ASME HST-1 pdf download Performance Standard for Electric Chain Hoists
SECTION 1-1.1: GENERAL
Allequipmentselectedin accordance with this Standardis designed to perform satisfactorily when used in accordance with Chapters 16-2 through 16-4 of ASME B3016and used within the rated load and hoist duty service clas-sification. All equipment shall provide speeds, lifts, andheadroom in accordance with the manufacturer’s speci-fications or to specifications agreed upon by the manufacturer and the user.
SECTION 1-1.2: HOIST DUTY SERVICE
Service conditions have an important influence on theperformance ofthe wearing parts of a hoist, such as gears.bearings,load chain, sprockets,electrical equipmentbrake linings, load and lift limiting devices, and wheelsCareful consideration of the hoist duty service classifications described in this Section will enable the user to eval-uate the application, and to obtain a hoist designed foroptimum performance and minimum maintenance.Ifdoubt exists regarding hoist selection, the hoist suppliershould be consulted. Many factors enter into the selectionof the proper hoist to perform a given function. Hoistingequipment consists of both mechanical and electricalcomponents and both must be considered when analyzingthe service the hoist must perform.
The factors thatinfluence the mechanical and electricaperformance of any hoist include the following:(a) Load Distribution. The actual distribution orproportion of full and partial loads to be handled bythe equipment,including lifting devices, has an importanteffect on the life of power transmission components. Forexample, ball-bearing life varies according to the cube ofthe load. A 2-ton (1 814.4-kg) hoist operated at a meaneffective load of 1 ton (907.2 kg) will have a ball-bearinglife eight times that of the same hoist used steadily at itsrated load.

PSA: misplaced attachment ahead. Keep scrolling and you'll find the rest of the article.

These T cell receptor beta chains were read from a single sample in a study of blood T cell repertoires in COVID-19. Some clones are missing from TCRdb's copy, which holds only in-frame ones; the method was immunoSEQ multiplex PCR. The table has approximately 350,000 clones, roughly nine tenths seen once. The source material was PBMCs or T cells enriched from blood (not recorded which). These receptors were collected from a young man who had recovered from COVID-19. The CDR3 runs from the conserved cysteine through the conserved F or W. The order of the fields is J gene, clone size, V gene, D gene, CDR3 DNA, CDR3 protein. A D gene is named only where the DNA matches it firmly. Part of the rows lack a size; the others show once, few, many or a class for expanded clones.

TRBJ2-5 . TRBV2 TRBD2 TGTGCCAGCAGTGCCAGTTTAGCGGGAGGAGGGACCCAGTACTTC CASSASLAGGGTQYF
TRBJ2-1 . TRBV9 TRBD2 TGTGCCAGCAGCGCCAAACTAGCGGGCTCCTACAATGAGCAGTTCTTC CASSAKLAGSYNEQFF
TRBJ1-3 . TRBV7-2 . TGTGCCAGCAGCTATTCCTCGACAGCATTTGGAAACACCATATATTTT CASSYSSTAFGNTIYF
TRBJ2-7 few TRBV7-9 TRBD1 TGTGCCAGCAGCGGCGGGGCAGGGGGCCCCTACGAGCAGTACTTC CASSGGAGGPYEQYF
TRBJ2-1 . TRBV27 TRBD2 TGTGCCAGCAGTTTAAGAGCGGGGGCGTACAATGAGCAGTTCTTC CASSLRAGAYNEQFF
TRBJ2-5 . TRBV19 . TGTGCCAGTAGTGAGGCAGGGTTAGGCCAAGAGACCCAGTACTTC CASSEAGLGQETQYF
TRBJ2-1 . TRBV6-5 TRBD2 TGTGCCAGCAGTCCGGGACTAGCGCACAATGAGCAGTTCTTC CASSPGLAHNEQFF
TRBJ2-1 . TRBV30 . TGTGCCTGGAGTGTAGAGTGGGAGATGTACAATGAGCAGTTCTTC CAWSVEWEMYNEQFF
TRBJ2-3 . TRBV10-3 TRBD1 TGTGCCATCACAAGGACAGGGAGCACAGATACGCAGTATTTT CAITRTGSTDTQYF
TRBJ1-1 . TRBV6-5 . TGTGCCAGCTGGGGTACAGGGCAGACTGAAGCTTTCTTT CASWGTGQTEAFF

(b) Operational Time, Operational time is the totalrunning time of the hoist per hour or per work period.(c) Work Distribution. This is determined by whetherthe operational time is uniformly distributed over thework period or concentrated in a short time span.Work distribution generally does not appreciably affectmechanical wear, but does materially affect the electricalcomponents such as motors, brakes, and controls. For example, a hoist motor designed to operate 15 min outof each hour of an 8-hr shift cannot handle 2 hr ofsteady run and 6 hr ofidle time even though either condi-tion only requires 2 hr of operational time per 8-hr shift(d) Number ofStarts and Stops. This directly affects allelectromechanical devices, such as motors, contactorsbrakes, and solenoids.
(e) Repetitive Long Lowering Operations. Such opera-tions generate heat in control braking means.( Environmental Conditions. Hoist equipment isdesigned to operate in ambient temperatures between0°F(-18°C)and 104°F(40C)andin atmospheres reason-ably free from dust, moisture, and corrosive fumes unlessotherwise specified.
(g) Hazardous Locations. lfhoistsare used in hazardouslocations as defined by NFPA 70 or other special codes,modifications or additional precautions not covered bythis Standard may be required. In these locations, onlyhoists designed in a manner suitable for the conditionsencountered shall be used.